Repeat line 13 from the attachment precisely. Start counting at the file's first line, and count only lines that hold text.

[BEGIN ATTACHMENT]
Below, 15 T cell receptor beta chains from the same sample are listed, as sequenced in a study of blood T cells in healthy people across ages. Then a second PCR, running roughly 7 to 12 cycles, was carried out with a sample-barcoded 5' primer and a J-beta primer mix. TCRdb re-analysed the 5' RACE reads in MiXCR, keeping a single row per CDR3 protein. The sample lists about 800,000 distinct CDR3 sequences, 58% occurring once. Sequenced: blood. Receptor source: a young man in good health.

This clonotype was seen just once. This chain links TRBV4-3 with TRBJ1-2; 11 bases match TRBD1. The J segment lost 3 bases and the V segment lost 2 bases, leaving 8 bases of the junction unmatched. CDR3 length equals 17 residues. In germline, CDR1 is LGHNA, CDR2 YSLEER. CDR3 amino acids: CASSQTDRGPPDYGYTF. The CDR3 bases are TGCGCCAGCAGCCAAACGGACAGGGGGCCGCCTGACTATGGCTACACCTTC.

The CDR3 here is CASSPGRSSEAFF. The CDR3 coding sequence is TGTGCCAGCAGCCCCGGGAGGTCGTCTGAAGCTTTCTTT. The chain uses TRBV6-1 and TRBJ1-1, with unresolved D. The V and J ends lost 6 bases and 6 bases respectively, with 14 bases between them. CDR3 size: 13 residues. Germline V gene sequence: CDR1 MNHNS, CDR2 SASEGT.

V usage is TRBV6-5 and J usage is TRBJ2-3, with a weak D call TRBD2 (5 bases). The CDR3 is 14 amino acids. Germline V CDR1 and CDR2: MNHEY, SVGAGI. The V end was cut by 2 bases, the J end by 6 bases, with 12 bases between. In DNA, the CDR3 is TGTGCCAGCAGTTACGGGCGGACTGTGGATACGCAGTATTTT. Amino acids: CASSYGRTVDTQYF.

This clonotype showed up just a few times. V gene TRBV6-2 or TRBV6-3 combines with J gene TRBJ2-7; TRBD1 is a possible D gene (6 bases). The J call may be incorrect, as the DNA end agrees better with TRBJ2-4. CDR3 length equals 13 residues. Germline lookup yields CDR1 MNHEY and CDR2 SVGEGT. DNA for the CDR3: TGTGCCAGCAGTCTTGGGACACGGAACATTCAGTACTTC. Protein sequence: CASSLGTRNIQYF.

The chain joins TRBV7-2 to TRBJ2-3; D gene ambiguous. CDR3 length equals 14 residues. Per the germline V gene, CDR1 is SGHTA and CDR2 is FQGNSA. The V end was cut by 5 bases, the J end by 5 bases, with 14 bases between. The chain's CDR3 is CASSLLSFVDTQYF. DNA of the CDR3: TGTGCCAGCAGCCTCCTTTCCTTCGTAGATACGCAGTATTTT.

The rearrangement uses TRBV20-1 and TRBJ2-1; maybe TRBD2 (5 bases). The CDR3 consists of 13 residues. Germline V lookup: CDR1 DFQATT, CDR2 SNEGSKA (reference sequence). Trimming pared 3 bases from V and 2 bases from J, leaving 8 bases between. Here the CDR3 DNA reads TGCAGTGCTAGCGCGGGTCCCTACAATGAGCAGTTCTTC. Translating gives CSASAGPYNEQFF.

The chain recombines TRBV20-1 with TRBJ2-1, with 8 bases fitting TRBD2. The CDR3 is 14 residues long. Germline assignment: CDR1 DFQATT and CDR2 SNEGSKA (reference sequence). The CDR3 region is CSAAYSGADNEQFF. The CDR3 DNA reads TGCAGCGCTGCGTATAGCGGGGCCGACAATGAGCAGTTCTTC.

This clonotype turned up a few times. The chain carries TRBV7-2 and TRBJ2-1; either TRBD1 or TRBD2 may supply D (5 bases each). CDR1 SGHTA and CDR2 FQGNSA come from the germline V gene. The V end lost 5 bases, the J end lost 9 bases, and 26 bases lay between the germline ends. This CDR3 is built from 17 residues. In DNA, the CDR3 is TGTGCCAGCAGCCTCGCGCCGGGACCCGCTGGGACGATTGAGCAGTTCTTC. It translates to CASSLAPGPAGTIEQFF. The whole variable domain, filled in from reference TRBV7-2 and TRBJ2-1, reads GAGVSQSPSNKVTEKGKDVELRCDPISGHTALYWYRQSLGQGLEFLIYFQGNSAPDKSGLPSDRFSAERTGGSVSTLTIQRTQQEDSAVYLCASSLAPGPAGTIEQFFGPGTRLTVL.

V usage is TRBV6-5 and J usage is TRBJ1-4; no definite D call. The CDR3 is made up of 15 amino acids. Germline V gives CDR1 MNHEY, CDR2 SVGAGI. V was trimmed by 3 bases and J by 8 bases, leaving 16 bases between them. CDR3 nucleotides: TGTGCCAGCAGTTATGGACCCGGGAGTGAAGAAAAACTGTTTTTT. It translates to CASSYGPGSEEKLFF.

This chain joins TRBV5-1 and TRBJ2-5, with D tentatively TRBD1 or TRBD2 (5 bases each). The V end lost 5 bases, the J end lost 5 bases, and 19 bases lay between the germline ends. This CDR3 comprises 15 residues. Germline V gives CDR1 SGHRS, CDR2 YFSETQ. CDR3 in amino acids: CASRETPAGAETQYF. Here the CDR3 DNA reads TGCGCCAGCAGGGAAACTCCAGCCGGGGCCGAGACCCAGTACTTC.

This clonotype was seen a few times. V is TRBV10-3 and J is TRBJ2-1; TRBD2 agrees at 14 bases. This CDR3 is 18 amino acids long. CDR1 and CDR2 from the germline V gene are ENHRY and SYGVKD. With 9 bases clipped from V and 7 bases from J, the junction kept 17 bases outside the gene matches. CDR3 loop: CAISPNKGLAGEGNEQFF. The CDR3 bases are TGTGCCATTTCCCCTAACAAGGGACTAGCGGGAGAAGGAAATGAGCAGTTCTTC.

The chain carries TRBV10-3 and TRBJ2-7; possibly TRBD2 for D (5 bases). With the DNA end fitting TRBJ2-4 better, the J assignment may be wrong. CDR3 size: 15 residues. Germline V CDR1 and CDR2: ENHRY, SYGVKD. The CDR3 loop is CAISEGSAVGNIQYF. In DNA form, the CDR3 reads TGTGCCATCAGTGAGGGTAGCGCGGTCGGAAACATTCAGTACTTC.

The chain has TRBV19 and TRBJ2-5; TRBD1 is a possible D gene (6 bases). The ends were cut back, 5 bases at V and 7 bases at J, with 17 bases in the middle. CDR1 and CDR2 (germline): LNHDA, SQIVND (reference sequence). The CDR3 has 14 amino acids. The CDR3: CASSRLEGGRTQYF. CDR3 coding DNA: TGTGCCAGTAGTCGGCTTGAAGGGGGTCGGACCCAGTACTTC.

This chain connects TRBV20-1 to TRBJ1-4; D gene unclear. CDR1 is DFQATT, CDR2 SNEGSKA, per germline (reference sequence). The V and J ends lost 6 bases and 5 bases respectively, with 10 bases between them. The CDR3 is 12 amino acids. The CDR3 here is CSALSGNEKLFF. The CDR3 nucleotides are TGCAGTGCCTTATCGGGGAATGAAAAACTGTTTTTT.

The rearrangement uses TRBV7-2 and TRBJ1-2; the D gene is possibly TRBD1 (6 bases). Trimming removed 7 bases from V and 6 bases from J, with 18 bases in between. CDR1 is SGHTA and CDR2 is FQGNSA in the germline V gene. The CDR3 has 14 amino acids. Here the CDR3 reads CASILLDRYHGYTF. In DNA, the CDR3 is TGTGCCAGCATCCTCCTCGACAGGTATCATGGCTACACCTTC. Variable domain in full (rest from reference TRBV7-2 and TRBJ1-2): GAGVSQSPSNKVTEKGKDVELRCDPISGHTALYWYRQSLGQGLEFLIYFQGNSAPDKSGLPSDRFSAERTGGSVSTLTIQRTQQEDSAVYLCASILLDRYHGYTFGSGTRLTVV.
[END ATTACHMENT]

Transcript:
The chain carries TRBV10-3 and TRBJ2-7; possibly TRBD2 for D (5 bases). With the DNA end fitting TRBJ2-4 better, the J assignment may be wrong. CDR3 size: 15 residues. Germline V CDR1 and CDR2: ENHRY, SYGVKD. The CDR3 loop is CAISEGSAVGNIQYF. In DNA form, the CDR3 reads TGTGCCATCAGTGAGGGTAGCGCGGTCGGAAACATTCAGTACTTC.